At the last DeKalb city council meeting I conjured up the Tax Revolt of the Great Depression as the last time the government actually lowered property taxes. The movement, nurtured through the cooperation of Chicago taxpayers and downstate farmers in Illinois and assortments of angry taxpayers throughout the country, was short lived but effective. The similarities to today are chilling especially at the roots: a system corrupted.
In the decade called the Roaring 20s local government had grown enormously in both size and scope. State and local government increased debt levels during the economic boom in order to finance construction and public works projects. Property taxes increased significantly and accounted for more than 90 percent of taxes levied by all cities over 30,000 in population.
The economy was booming, like it was at the turn of this century, and in such good times increased property tax revenues could be achieved simply through higher property assessments rather than higher tax rates. In times of shared wealth little attention is given to such details. Even less attention is given wasteful spending. But property taxes require a significant payment from the taxpayer. One that can’t be evaded without placing at risk what is, for most taxpayers, their most significant piece of property and wealth.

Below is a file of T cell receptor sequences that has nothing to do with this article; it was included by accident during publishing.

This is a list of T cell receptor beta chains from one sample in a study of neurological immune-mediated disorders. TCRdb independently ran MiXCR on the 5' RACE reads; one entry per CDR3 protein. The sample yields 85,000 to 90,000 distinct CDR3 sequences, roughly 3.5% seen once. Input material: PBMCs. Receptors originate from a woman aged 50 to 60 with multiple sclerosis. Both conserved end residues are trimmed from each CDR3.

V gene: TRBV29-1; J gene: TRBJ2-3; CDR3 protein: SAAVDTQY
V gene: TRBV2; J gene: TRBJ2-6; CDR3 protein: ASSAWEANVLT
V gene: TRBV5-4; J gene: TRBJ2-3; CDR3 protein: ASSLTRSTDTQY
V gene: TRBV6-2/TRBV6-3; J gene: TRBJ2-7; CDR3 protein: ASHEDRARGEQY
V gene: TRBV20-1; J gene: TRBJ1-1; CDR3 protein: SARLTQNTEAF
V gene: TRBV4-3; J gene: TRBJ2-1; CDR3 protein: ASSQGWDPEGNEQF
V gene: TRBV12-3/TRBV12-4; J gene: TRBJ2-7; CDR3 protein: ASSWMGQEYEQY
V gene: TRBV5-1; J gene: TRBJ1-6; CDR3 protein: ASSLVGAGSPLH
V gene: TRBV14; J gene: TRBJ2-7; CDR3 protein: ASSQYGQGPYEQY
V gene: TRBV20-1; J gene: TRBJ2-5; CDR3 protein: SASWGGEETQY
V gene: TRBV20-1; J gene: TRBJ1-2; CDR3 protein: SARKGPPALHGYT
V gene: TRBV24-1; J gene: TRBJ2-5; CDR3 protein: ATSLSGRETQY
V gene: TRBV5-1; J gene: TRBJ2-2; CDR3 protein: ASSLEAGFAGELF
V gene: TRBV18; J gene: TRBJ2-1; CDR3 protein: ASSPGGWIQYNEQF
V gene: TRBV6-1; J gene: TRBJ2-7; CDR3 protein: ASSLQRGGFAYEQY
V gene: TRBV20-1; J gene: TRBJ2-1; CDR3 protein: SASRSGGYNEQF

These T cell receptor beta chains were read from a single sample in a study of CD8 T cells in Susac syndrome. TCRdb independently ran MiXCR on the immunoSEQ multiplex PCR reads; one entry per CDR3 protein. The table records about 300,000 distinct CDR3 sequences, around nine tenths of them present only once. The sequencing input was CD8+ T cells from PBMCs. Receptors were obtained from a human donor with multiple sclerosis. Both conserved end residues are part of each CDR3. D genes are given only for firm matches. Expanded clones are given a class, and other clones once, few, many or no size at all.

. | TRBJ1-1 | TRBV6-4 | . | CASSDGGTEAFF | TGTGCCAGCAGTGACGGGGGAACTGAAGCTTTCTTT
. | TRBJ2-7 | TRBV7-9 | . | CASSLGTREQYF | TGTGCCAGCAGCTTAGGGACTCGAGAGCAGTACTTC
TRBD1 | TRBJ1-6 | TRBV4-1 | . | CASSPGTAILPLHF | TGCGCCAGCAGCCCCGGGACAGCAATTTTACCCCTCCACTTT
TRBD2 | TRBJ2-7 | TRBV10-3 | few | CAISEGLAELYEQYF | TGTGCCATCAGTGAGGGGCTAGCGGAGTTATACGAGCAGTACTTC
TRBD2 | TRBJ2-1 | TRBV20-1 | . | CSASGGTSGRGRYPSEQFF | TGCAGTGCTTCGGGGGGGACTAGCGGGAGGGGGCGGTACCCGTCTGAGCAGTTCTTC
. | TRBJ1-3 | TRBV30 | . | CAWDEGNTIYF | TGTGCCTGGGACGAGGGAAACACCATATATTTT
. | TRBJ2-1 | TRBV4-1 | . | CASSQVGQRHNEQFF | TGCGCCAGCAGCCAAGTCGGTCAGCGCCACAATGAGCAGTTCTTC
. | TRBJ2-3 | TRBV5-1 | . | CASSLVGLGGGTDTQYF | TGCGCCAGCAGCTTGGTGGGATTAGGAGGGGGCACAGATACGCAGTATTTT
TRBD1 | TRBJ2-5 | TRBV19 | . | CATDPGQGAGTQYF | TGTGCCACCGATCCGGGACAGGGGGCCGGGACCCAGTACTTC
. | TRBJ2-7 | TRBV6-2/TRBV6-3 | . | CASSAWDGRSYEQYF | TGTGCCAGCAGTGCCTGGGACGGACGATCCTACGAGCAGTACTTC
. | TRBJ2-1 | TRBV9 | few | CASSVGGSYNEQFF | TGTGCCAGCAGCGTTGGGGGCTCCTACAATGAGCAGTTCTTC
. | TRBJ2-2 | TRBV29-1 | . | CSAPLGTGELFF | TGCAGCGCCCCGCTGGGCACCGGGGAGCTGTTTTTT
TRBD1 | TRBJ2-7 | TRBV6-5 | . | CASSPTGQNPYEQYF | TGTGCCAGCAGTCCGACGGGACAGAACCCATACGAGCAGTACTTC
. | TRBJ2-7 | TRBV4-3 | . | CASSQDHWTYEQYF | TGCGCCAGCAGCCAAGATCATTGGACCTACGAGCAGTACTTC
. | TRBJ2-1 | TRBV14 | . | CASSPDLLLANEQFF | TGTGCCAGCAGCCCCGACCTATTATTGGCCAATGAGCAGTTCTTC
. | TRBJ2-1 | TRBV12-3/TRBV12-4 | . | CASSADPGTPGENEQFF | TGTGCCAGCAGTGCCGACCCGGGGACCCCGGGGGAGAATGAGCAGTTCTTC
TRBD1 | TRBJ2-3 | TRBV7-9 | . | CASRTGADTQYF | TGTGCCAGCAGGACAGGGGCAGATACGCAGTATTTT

Much of that economic boom of the 1920s was credited to the 1921 “Mellonomics” tax cuts of President Calvin Coolidge’s administration. But while Coolidge’s taxation reduction policy was viewed as the catalyst for the “new era” an obscured effect was the enormous tax increases that took place at the local level. In a 1932 article for the Forum, Jay Franklin wrote, “For every penny saved in taxes at Washington five cents were added to his taxes at the City Hall and State House.”